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New Cancer Immunotherapy Aims Powerful T Cells Against Tumors

By Jeffrey Norris    |   UCSF.edu | May 12, 2014

Deadly skin cancers in mice shrank in response to a new treatment that may complement other "immunotherapies" developed recently to boost the body’s own defenses against disease threats, according to a new study published by UC San Francisco researchers in the May 2014 edition of the Journal of Experimental Medicine.
 
Using a mouse version of a human drug that is popular for treating osteoporosis, the UCSF researchers discovered a way to manipulate the thymus, a gland situated at the base of the neck above the heart, to alter its activity so that some of the specialized immune cells that pass through it will go on to battle cancer cells.
 
"After treatment, mice that normally would be dead in a week or two rejected tumors and survived," said Mark Anderson, MD, PhD, an immunologist with the UCSF Diabetes Center and the leader of the study.
 
The thymus plays a key role in educating T cells of the immune system about which molecules encountered within the body belong to microbes and ought to be attacked, and which are a normal part of the body and ought to be tolerated.
 
Anderson and colleagues have changed this education curriculum to better fight cancer. Normally, the immune system regards tumor tissue as a part of the body, and therefore does not target the molecules found on tumor cells. 
 
As blood courses through the inner part of the thymus, specialized thymus cells cull the subset of T cells that targets the body’s own tissues, so that these tissues are not attacked by the immune system, a phenomenon called central tolerance. Anderson turned the tables, removing the thymus cells that cull the T cells.
 
The researchers marked these thymus cells for destruction by targeting a protein molecule they need to develop normally, called RANK-L. Treatment that inhibited RANK-L reduced their numbers by more than 90 percent. As a result of the elimination of the thymus cells, T cells that target tumors survived and escaped central tolerance. Just two weeks of treatment was sufficient to generate enough tumor-specific T cells to destroy deadly melanoma skin cancers in the mice.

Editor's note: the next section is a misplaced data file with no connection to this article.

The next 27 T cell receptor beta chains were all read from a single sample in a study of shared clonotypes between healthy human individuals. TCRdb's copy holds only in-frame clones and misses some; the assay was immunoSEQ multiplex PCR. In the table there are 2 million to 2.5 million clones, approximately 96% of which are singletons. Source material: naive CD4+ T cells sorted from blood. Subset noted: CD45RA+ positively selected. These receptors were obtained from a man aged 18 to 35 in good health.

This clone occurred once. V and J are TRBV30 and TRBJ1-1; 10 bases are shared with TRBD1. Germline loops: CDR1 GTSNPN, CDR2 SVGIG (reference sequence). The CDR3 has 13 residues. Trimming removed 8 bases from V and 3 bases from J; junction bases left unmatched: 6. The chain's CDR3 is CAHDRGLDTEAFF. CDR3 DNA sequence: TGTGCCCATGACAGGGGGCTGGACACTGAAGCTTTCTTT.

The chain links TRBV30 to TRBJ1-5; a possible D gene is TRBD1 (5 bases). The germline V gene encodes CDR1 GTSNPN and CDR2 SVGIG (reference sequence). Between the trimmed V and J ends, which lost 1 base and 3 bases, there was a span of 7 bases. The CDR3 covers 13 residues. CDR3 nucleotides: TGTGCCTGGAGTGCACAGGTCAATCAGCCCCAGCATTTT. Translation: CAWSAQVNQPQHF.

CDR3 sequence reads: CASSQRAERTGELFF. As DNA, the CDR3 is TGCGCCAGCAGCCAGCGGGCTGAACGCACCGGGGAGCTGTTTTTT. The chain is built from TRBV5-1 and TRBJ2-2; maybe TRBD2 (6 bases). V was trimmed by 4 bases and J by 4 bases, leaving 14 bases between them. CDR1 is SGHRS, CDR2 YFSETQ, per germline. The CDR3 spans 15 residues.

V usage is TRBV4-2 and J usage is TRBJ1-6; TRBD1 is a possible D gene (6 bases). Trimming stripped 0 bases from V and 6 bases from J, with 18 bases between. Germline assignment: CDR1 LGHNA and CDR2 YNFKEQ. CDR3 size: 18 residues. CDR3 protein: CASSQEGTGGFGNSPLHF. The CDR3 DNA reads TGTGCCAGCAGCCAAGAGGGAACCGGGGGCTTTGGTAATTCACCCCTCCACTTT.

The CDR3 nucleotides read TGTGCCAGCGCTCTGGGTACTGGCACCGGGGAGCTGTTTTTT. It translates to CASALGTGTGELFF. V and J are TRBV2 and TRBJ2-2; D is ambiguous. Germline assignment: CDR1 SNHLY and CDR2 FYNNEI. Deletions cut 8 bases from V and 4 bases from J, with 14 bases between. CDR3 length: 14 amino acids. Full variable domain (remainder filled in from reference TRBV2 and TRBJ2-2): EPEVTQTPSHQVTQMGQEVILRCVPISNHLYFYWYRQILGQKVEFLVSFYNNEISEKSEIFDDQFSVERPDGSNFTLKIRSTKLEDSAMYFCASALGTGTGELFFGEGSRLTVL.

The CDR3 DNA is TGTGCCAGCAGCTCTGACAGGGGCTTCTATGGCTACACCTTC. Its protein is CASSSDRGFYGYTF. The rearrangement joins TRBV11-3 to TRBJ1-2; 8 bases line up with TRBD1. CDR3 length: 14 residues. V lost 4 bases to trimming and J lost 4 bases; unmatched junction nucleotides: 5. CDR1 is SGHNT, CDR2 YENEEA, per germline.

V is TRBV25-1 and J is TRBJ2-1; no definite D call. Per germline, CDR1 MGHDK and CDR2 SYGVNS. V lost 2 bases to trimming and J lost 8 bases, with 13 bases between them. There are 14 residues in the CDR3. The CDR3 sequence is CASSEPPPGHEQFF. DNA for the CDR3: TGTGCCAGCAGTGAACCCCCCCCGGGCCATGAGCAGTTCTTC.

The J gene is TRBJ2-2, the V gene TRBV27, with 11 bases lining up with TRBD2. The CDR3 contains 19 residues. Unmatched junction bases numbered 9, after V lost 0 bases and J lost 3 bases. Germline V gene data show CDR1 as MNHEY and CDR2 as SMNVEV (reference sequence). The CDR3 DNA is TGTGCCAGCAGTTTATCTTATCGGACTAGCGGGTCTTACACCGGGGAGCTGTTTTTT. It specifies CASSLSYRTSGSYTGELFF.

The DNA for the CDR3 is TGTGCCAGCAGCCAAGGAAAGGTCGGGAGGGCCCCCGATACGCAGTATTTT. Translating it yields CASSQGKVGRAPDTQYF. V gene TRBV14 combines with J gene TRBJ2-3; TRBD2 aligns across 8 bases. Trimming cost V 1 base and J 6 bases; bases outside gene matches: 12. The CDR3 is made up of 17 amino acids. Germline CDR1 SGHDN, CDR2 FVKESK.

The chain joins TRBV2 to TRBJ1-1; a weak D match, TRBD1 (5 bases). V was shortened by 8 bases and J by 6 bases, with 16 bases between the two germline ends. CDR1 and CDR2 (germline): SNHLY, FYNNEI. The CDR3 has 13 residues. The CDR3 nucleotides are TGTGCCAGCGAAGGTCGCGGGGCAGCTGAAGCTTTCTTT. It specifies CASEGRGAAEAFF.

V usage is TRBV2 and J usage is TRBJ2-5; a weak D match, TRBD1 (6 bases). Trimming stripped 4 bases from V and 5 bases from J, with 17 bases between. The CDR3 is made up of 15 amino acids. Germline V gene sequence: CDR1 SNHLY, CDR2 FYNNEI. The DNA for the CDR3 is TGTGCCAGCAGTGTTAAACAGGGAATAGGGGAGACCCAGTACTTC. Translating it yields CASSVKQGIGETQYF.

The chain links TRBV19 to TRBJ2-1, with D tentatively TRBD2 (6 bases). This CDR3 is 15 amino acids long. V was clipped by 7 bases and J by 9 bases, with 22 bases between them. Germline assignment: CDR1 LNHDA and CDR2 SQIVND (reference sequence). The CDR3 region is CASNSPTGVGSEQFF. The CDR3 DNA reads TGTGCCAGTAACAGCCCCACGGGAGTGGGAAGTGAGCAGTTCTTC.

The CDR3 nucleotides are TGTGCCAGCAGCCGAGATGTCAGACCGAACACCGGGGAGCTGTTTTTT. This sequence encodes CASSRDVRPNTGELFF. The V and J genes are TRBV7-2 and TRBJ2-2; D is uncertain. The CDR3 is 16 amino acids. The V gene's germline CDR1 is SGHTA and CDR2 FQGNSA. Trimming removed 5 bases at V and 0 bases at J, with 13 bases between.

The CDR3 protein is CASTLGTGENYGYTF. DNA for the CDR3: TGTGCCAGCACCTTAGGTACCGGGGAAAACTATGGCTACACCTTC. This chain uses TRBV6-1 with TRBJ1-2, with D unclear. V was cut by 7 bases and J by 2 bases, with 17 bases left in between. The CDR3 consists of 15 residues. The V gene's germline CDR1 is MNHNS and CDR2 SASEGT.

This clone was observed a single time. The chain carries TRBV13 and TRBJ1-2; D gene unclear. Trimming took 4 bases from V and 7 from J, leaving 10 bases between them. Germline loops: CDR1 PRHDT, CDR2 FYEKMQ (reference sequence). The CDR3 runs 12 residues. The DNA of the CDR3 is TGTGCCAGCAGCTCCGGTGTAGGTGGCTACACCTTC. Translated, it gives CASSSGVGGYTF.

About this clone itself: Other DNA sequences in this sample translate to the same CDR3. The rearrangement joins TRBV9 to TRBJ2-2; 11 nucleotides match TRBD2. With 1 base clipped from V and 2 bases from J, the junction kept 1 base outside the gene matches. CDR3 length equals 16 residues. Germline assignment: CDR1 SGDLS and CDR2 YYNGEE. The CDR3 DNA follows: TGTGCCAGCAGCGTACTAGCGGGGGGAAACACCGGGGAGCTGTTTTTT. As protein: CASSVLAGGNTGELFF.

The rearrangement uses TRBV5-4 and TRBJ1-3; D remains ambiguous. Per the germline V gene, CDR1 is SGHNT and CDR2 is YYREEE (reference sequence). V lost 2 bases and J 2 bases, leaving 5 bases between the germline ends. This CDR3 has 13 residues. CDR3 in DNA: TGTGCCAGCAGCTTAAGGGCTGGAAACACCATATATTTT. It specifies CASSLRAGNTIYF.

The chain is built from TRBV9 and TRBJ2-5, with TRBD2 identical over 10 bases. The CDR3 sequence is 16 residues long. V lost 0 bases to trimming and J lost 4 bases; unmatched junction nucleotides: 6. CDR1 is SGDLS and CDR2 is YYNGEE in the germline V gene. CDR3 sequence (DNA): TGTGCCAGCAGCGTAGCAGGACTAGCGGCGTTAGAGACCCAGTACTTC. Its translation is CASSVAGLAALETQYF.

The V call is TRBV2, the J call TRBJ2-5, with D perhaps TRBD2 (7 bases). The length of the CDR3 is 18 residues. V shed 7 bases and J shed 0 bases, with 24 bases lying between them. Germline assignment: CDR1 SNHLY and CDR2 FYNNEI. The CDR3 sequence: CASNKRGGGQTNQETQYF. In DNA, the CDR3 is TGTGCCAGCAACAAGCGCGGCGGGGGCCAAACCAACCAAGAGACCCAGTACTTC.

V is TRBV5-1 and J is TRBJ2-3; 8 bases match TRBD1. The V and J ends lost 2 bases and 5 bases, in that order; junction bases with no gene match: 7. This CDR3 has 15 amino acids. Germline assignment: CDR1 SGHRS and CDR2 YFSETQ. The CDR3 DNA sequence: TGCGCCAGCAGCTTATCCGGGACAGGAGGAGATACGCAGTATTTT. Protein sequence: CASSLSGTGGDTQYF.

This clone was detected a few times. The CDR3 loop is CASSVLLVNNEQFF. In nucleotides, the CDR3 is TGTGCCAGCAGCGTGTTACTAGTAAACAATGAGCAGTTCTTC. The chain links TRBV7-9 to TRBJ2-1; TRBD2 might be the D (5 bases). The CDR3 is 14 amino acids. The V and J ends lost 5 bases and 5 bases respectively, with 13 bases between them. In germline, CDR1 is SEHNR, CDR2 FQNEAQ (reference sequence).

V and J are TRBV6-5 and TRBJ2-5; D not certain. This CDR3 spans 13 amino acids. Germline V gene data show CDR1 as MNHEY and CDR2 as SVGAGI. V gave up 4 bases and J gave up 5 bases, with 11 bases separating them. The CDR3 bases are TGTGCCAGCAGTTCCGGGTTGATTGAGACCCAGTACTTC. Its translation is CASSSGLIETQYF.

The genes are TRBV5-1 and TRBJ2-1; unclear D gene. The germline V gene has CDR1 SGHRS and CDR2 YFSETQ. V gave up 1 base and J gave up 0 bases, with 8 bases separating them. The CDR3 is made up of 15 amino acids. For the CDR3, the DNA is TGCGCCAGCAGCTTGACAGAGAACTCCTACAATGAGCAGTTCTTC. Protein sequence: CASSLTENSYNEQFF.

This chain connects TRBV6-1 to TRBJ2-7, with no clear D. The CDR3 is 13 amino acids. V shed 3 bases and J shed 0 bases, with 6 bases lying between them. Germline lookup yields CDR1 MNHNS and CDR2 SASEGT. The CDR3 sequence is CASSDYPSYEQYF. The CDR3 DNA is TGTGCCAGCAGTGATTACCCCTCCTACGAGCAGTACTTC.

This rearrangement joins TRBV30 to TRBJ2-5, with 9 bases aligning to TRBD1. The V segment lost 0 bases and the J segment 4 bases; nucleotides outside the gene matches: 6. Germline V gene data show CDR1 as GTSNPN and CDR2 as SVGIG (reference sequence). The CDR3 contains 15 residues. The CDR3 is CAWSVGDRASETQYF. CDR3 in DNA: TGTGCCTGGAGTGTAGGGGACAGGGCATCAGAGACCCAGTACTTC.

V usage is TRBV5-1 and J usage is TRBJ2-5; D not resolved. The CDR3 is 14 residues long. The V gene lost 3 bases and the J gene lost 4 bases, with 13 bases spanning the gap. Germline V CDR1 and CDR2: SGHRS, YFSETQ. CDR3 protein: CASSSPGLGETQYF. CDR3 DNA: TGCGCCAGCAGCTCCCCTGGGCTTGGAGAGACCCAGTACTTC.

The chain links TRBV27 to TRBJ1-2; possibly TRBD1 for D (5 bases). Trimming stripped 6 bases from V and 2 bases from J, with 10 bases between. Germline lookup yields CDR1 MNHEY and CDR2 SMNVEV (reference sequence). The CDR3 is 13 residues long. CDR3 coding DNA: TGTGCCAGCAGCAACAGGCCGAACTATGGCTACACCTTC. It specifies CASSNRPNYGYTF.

One theoretical concern with the anti RANK-L strategy, Anderson said, is autoimmunity, in which the immune system destroys normal tissue, because the process of learning to tolerate "self" molecules is disrupted by treatment.  
 
Although the researchers detected T cells that target molecules found on normal tissue, they did not observe significant autoimmune reactions in treated mice. In addition, within ten weeks of stopping treatment, immune responses were back to normal.
 
RANK-L plays a role not only in the development of specialized thymus cells, but also in the development of other types of cells in the body, including the osteoclasts that break down bone. The UCSF researchers used a mouse antibody targeted against RANK-L, but a human antibody directed against RANK-L forms the basis of the long-term osteoporosis treatment denosumab, which preserves bone mass by targeting osteoclasts.
 
Anderson suggested that patients treated with denosumab should be periodically evaluated for signs of autoimmunity or other defects in central tolerance.
 
Arousing the body’s own immune defenses to fight cancer using immunotherapy drugs is a recent success story, with ipilimumab, a drug first developed and tested by UCSF and UC Berkeley researchers, now FDA-approved for the treatment of melanoma.
 

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